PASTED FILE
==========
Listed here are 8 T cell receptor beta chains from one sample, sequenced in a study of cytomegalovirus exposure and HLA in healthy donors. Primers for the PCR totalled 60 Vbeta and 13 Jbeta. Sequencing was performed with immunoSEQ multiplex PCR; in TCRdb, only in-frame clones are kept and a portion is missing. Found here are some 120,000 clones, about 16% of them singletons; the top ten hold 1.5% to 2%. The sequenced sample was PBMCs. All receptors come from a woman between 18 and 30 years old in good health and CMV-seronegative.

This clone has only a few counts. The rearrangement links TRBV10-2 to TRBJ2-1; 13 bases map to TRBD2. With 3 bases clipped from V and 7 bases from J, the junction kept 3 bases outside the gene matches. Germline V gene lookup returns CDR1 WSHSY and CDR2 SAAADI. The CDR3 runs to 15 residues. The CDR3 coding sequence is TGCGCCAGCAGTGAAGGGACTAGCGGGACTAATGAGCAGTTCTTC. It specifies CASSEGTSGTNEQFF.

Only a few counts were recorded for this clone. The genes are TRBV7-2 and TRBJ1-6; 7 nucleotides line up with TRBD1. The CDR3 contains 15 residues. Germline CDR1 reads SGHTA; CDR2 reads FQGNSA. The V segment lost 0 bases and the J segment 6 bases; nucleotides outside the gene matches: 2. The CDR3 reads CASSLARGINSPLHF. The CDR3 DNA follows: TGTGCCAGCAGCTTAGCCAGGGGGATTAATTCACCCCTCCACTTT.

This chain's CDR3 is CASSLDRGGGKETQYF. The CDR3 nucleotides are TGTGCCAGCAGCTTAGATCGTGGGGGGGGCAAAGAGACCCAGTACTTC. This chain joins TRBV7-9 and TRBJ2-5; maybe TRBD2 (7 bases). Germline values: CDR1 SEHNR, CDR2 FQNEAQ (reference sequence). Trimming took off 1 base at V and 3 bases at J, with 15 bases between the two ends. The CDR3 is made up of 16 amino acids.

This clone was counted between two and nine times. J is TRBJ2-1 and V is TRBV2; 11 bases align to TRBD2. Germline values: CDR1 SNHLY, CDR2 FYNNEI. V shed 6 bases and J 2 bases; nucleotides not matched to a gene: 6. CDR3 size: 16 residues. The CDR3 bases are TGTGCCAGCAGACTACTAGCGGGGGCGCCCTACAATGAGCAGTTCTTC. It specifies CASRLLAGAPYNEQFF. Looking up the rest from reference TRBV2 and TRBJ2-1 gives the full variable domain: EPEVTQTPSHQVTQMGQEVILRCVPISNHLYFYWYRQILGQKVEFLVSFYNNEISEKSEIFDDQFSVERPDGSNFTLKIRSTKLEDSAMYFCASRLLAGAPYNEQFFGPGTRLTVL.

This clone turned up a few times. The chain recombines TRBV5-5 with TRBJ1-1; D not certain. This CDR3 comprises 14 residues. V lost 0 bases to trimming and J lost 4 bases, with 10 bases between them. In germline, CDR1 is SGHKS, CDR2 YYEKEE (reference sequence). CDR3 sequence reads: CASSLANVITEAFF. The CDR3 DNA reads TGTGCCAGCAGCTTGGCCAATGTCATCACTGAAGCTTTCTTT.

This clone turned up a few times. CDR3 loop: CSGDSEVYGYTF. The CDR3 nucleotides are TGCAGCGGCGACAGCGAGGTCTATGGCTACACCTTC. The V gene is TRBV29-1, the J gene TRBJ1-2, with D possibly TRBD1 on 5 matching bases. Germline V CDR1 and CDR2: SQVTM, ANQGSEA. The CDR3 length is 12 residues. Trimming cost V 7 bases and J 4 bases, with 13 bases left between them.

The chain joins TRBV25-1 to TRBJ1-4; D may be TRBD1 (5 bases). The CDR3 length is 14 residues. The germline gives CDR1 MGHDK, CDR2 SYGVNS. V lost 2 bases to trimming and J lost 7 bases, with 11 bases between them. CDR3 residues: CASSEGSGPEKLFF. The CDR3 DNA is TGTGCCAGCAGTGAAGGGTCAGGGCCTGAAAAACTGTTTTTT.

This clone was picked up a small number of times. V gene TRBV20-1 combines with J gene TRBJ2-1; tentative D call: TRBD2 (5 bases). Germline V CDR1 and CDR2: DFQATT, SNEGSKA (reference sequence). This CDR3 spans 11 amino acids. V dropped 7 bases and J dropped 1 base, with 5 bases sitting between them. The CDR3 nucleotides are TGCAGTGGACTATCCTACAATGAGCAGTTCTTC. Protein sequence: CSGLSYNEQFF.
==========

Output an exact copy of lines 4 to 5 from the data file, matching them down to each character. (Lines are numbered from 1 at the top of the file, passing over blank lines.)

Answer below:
This chain's CDR3 is CASSLDRGGGKETQYF. The CDR3 nucleotides are TGTGCCAGCAGCTTAGATCGTGGGGGGGGCAAAGAGACCCAGTACTTC. This chain joins TRBV7-9 and TRBJ2-5; maybe TRBD2 (7 bases). Germline values: CDR1 SEHNR, CDR2 FQNEAQ (reference sequence). Trimming took off 1 base at V and 3 bases at J, with 15 bases between the two ends. The CDR3 is made up of 16 amino acids.

This clone was counted between two and nine times. J is TRBJ2-1 and V is TRBV2; 11 bases align to TRBD2. Germline values: CDR1 SNHLY, CDR2 FYNNEI. V shed 6 bases and J 2 bases; nucleotides not matched to a gene: 6. CDR3 size: 16 residues. The CDR3 bases are TGTGCCAGCAGACTACTAGCGGGGGCGCCCTACAATGAGCAGTTCTTC. It specifies CASRLLAGAPYNEQFF. Looking up the rest from reference TRBV2 and TRBJ2-1 gives the full variable domain: EPEVTQTPSHQVTQMGQEVILRCVPISNHLYFYWYRQILGQKVEFLVSFYNNEISEKSEIFDDQFSVERPDGSNFTLKIRSTKLEDSAMYFCASRLLAGAPYNEQFFGPGTRLTVL.